A shift in Jupiter’s orbit early in the life of the Solar System dislodged thousands of rocks from the Asteroid Belt, causing them to hit the inner planets, including Earth.
Evidence for this cataclysmic bombardment comes from a reanalysis of lunar rocks brought back by the Apollo astronauts and a careful study of lunar craters, said David Kring, a planetary geologist at the Lunar and Planetary Institute in Houston, Texas.
Kring presented his findings this week at the Geological Society of America’s annual meeting in Portland, USA.
Popularly known as the Late Heavy Bombardment, the cataclysm occurred during a relatively short period of time – just 100 million years or so – representing a spike in the number of large objects hitting the Earth, Moon, Mercury, Mars, and Venus.
“Samples taken from the Apollo mission showed that a large number of impact melts (lavas created by impacts) were generated at the same time,” said Kring.
Moon rocks held in storage for more than four decades were restudied with 21st-century technologies to better date impact events during the cataclysm. “We now understand impact rocks better,” said Kring. “Forty years ago, when we went to the Moon, we didn’t know whether all the circular features were volcanic or impact craters. Until we got those samples [from Apollo], we didn’t have any experience with impact craters.”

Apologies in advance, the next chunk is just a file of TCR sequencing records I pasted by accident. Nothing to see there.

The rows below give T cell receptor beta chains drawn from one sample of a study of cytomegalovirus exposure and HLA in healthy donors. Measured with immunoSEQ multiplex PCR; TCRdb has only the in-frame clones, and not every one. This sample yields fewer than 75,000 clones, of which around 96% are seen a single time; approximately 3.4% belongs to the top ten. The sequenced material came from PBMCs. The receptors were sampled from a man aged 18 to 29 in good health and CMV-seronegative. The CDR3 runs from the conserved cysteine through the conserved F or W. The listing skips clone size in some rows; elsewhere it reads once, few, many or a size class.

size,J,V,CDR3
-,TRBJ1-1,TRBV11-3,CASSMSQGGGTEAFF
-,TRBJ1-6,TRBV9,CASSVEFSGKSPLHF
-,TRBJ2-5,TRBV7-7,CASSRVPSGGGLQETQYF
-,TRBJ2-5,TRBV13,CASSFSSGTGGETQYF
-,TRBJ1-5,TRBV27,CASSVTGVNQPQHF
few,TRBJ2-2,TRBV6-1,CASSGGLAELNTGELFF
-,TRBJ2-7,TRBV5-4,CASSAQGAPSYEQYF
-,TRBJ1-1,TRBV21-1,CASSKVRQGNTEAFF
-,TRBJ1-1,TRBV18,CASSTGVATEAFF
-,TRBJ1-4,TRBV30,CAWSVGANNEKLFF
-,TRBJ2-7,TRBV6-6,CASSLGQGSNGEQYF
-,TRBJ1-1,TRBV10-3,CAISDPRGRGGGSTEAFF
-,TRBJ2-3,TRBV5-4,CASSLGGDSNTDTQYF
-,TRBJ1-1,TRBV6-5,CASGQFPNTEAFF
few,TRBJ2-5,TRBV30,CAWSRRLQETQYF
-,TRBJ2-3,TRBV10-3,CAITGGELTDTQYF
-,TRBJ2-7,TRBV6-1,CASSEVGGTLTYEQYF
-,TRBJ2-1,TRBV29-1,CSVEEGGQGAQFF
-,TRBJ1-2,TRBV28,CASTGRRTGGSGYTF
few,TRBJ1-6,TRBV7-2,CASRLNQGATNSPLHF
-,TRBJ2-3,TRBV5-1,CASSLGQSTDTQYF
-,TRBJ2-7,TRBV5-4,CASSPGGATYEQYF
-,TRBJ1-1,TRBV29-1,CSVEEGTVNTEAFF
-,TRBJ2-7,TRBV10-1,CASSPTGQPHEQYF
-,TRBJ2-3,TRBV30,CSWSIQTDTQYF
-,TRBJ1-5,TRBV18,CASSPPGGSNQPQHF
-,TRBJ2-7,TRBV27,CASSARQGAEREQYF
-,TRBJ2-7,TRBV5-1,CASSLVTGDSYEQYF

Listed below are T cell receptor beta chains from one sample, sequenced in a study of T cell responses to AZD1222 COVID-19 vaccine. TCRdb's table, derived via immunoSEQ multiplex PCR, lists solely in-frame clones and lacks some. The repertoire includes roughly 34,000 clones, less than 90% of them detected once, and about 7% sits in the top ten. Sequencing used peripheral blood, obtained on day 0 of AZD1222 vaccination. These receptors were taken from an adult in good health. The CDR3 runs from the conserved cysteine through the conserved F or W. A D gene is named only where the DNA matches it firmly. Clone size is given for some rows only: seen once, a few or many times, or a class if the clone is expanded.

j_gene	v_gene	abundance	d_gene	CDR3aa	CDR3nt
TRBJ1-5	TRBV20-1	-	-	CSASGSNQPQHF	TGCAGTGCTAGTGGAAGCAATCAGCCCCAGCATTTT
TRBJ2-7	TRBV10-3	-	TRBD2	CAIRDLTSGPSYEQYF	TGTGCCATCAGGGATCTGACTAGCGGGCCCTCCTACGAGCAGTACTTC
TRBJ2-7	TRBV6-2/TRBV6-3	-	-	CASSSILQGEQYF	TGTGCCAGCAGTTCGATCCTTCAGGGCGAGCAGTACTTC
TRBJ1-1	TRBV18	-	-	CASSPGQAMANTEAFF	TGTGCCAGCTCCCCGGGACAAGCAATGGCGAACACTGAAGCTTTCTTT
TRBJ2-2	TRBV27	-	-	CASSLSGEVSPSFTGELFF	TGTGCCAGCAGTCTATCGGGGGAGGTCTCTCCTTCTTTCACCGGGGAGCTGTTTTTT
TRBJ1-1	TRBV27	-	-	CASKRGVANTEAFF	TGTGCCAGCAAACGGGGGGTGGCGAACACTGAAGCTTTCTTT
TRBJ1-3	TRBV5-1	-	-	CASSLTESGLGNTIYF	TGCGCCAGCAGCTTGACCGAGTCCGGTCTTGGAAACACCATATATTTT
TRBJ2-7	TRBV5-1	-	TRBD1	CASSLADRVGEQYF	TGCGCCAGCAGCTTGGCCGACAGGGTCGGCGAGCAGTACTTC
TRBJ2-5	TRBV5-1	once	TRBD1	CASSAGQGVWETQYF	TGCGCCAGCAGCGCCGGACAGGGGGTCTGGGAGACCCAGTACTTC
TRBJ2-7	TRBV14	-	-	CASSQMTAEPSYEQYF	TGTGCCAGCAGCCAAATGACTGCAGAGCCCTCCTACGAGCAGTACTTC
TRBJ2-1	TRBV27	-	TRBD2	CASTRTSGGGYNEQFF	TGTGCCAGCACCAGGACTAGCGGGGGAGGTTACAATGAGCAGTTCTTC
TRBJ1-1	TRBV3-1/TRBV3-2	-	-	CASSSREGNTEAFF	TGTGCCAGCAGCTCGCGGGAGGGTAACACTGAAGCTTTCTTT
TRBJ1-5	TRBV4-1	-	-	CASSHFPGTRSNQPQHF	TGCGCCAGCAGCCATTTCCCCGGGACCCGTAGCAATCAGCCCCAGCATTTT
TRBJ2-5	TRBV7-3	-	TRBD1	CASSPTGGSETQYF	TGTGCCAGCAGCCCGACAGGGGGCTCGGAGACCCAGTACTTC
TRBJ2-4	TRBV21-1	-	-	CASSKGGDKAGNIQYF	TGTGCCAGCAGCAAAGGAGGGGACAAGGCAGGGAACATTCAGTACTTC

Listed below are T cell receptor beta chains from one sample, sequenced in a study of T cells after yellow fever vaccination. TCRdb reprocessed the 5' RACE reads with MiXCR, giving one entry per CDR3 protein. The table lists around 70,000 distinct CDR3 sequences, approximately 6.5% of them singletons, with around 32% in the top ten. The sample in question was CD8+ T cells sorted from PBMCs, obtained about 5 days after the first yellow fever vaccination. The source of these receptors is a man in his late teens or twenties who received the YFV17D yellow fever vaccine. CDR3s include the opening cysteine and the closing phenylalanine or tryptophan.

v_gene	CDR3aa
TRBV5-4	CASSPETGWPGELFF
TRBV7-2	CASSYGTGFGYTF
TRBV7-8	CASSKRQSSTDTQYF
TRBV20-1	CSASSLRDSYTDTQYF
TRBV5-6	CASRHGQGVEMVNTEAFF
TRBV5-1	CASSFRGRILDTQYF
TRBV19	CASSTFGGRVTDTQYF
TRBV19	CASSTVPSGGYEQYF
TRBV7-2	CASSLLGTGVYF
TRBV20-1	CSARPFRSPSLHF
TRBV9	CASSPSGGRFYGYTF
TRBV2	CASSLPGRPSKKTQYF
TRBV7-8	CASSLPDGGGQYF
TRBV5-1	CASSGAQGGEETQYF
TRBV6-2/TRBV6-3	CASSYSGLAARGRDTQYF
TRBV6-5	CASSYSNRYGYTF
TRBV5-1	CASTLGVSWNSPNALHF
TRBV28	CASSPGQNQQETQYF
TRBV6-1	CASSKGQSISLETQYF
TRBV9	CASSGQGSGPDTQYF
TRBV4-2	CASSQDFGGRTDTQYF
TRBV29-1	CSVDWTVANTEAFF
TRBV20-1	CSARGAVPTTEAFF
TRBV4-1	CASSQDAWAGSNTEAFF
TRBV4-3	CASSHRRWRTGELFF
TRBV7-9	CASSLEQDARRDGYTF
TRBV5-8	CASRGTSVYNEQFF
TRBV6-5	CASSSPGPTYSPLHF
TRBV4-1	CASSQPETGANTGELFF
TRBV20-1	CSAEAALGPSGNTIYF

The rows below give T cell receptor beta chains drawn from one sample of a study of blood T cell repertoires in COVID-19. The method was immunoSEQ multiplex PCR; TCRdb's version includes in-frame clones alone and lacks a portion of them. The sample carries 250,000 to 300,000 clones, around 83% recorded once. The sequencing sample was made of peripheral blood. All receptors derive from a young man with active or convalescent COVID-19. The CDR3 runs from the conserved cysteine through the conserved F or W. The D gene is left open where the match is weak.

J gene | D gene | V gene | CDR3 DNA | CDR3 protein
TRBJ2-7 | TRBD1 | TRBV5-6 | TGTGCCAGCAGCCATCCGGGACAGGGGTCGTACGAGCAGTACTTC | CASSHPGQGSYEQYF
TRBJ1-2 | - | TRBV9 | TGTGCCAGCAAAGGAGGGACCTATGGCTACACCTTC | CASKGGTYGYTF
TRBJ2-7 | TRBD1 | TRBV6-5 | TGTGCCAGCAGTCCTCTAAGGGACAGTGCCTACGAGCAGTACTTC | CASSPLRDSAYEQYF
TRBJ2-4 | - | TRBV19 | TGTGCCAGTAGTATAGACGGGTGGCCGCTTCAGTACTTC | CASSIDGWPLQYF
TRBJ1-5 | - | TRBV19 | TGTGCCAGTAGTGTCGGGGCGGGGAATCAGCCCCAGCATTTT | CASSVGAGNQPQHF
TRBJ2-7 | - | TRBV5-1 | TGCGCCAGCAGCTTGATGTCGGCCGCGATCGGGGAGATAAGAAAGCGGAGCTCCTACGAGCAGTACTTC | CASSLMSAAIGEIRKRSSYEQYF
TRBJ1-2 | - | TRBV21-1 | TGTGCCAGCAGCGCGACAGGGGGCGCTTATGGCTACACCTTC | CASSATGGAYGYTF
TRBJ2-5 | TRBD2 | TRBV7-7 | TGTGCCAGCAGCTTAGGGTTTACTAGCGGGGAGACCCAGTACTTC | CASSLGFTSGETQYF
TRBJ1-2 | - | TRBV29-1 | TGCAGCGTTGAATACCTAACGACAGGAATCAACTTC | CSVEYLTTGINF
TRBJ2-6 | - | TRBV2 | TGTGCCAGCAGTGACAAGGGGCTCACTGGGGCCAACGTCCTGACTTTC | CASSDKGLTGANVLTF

These techniques allow radiometric age dating, such as argon dating, with smaller samples than before, effectively increasing the number of possible tests. These tests (and others on asteroid fragments that have fallen to Earth as meteors) revealed that the bombardment came from asteroids, not comets as originally thought.
This is significant because an asteroid bombardment suggests an inner Solar System cataclysm and not something that came from beyond the asteroid belt. “Geochemical fingerprints point to asteroids,” said Kring.
The scientists also calculated the size of the asteroids that formed lunar craters known to be from the Late Heavy Bombardment, which occurred approximately 3.9 billion years ago.
They then compared these to the size of the asteroids in the asteroid belt. The conclusion: “The size distribution of craters on the Moon suggests the impacting objects came from the Asteroid Belt,” said Kring.
Models suggest a change in Jupiter’s orbit would generate the resonances needed to knock the asteroids off-course. “We now have increasing evidence in support of the hypothesis that the giant planets’ orbits have shifted over their history,” said Renu Malhotra, a planetary scientist at the University of Arizona in Tucson.
Adds Kring: “The data tells us that asteroids were the dominant source. And for the asteroids to move, Jupiter would have had to have moved.”